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Solomon to integrate NVIDIA’s Isaac platform into its products

At COMPUTEX 2024, Solomon VP of Research & Development Xuan-Loc Nguyen introduces the META-aivi AR + AI vision system for SOP validation to NVIDIA guests Madison Huang and Lori Huang. | Source: Solomon

Solomon Technology Corp. yesterday said it will integrate its product offerings with the NVIDIA Isaac robotics platform. The companies announced the collaboration at COMPUTEX 2024 in Taipei, Taiwan. 

“We are thrilled to integrate the NVIDIA Isaac platform into our products,” stated Johnny Chen, CEO of Solomon. “NVIDIA’s advanced AI and robotics tools will enhance our product capabilities in 3D machine vision, robotics control, and augmented intelligence, helping drive greater innovation in industrial automation.”

This collaboration will focus on integrating Solomon’s product offerings with the NVIDIA Isaac robotics platform. The partners said this will enhance Solomon’s 3D robotics vision and augmented intelligence systems. 

Founded in 1973, Solomon provides advanced vision systems, including 3D bin picking, vision-guided robots, AI-based defect inspection, and “augmented intelligence” blending artificial intelligence and augmented reality. The company said its embedded rapid AI model training, which allows users to customize models with minimal time investment, sets it apart from its competition.

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Solomon’s bin-picking system is a highlight of the collaboration

The global bin-picking system market was valued at $1.7 billion in 2023, according to Fact.MR. The market research firm predicted a compound annual growth rate (CAGR) of 12.5%, with the market reaching $5.6 billion by the end of 2033. Fact.MR noted that robotics and computer vision are the two primary technologies used in bin-picking applications. 

According to the collaborators Solomon’s bin-picking system will be enhanced by NVIDIA Isaac Manipulator accelerated libraries, which are based on NVIDIA Isaac ROS. Solomon said the bin-picking system will deliver eight times faster path planning and execution, as well as reduce path singularity occurrences by 50% in comparison with conventional algorithms.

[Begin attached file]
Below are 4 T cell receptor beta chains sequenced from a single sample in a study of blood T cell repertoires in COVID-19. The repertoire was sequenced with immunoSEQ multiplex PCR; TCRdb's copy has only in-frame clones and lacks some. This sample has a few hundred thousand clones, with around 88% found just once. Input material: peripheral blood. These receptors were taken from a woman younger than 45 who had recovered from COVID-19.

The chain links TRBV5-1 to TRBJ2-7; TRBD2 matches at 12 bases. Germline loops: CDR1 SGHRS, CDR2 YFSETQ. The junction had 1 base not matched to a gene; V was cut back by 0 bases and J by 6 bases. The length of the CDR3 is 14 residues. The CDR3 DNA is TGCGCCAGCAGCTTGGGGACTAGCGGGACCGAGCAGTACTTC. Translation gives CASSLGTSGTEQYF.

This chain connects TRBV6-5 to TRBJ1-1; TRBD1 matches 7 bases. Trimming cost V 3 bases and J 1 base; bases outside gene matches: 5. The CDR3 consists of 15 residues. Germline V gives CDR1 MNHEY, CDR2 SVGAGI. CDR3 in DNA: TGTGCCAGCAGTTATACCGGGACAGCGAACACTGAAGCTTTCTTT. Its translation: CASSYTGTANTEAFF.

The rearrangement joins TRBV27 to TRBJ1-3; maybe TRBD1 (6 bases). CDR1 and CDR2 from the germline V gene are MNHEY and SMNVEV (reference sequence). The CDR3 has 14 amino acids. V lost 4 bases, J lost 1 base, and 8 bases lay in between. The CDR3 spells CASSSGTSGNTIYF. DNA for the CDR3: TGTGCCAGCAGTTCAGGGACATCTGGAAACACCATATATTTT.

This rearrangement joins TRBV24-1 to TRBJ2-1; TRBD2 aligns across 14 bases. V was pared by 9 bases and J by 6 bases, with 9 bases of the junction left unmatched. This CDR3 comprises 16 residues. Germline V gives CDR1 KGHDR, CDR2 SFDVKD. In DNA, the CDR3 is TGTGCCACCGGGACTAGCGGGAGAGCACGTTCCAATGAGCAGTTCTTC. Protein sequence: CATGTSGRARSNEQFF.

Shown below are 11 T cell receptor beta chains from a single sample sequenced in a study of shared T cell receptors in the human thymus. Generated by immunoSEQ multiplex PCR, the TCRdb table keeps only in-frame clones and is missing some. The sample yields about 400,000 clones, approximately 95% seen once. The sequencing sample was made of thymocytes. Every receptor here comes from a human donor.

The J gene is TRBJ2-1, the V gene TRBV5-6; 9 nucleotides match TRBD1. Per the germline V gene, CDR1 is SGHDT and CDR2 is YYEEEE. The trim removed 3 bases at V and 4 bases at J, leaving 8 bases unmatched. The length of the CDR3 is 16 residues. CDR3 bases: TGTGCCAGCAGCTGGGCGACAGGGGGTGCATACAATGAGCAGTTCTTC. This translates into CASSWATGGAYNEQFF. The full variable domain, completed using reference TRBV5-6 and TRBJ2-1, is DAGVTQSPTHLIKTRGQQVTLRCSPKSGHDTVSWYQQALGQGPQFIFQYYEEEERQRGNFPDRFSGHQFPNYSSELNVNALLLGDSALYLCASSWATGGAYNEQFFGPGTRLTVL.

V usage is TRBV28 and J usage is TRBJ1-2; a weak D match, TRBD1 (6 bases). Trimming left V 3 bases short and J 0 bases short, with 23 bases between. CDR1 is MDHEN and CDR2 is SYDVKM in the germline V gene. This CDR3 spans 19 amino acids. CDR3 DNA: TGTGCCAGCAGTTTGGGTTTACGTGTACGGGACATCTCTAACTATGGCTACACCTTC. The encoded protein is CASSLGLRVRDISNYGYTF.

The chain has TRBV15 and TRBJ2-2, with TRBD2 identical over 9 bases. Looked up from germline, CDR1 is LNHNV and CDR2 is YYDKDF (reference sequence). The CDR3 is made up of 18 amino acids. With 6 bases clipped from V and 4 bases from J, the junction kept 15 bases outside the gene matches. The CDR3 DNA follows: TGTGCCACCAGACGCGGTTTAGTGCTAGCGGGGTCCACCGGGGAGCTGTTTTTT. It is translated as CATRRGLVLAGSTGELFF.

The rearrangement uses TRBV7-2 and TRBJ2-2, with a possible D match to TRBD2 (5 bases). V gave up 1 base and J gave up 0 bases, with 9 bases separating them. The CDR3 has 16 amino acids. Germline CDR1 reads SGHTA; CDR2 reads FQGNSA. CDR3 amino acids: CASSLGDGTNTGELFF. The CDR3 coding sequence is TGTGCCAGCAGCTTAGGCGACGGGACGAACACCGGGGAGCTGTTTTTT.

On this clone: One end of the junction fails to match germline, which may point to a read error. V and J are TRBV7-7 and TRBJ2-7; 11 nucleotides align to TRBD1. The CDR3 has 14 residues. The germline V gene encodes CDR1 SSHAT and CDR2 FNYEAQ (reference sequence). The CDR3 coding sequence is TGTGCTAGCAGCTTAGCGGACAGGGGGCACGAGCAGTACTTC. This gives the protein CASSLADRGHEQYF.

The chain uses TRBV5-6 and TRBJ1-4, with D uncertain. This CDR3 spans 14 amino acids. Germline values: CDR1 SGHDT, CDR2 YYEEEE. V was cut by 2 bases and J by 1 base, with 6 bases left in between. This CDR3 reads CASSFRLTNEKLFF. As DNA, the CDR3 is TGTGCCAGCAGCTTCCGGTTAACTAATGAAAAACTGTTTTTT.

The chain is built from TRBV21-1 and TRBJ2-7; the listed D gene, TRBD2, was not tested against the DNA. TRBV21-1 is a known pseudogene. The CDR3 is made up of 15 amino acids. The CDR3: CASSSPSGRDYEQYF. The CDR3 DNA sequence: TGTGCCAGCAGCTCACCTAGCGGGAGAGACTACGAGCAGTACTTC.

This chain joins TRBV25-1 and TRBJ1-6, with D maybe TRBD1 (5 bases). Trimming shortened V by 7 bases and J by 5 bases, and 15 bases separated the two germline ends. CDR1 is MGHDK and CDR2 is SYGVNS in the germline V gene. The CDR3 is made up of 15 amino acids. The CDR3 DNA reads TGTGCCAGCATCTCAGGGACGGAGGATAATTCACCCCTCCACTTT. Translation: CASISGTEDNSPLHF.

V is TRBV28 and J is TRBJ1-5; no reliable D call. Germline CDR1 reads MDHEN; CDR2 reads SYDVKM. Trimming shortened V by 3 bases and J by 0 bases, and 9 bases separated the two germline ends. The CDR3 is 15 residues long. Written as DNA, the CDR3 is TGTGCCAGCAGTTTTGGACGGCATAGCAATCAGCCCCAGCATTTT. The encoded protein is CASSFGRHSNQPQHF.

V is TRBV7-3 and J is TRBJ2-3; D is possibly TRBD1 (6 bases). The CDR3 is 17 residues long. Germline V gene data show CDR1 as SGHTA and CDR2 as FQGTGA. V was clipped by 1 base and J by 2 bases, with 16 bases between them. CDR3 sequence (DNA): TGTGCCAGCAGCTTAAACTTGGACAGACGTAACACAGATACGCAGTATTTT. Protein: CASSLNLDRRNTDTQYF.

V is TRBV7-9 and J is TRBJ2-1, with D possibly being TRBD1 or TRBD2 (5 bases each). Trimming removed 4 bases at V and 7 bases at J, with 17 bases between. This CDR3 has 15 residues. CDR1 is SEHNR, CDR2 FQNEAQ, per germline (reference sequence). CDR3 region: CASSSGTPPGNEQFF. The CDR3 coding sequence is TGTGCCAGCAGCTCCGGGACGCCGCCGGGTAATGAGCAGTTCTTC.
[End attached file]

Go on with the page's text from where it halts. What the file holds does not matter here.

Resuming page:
When added to the advanced image-recognition capability of Solmon’s AccuPick, these advancements will enable smaller robot cells without compromising cycle time, said the companies. NVIDIA and Solomon said this is essential for efficient bin picking in factories and order picking in logistics centers. 

“The era of AI robotics has arrived,” said Deepu Talla, vice president of robotics and edge computing at NVIDIA. “To meet this demand, NVIDIA is building a full-stack, accelerated robotics platform to enable ecosystem leaders such as Solomon to advance deployment of autonomous machines across the world’s largest industries.”

NVIDIA Isaac includes generative AI to offer foundational models for robotics. Solomon said it will continue delivering innovative products and applications by incorporating multiple NVIDIA Isaac technologies.

Solomon also said it plans to use this technology to bring smarter automation to manufacturing, retail, logistics, and other sectors. 

NVIDIA expands collaborations

Last month, RGo Robotics Inc. announced that it will integrate NVIDIA’s Isaac Robotics technology into its perception platforms. The company said the integration will “help advance AI-powered automation.”

RGo said its Perception Engine is an AI and vision system for localization, obstacle detection, and scene understanding. By combining it with NVIDIA Isaac Perceptor acceleration libraries, the companies said they will enable customers to deploy mobile robots within a few months.

The integrated software stack is compatible with the new NVIDIA Nova Orin Developer kit and is intended to ease setup for robots in changing environments, both indoors and outdoors, explained RGo. The company said its software helps robots learn on the go using computer vision, AI algorithms, and scalable sensor-fusion technology. 

The post Solomon to integrate NVIDIA’s Isaac platform into its products appeared first on The Robot Report.

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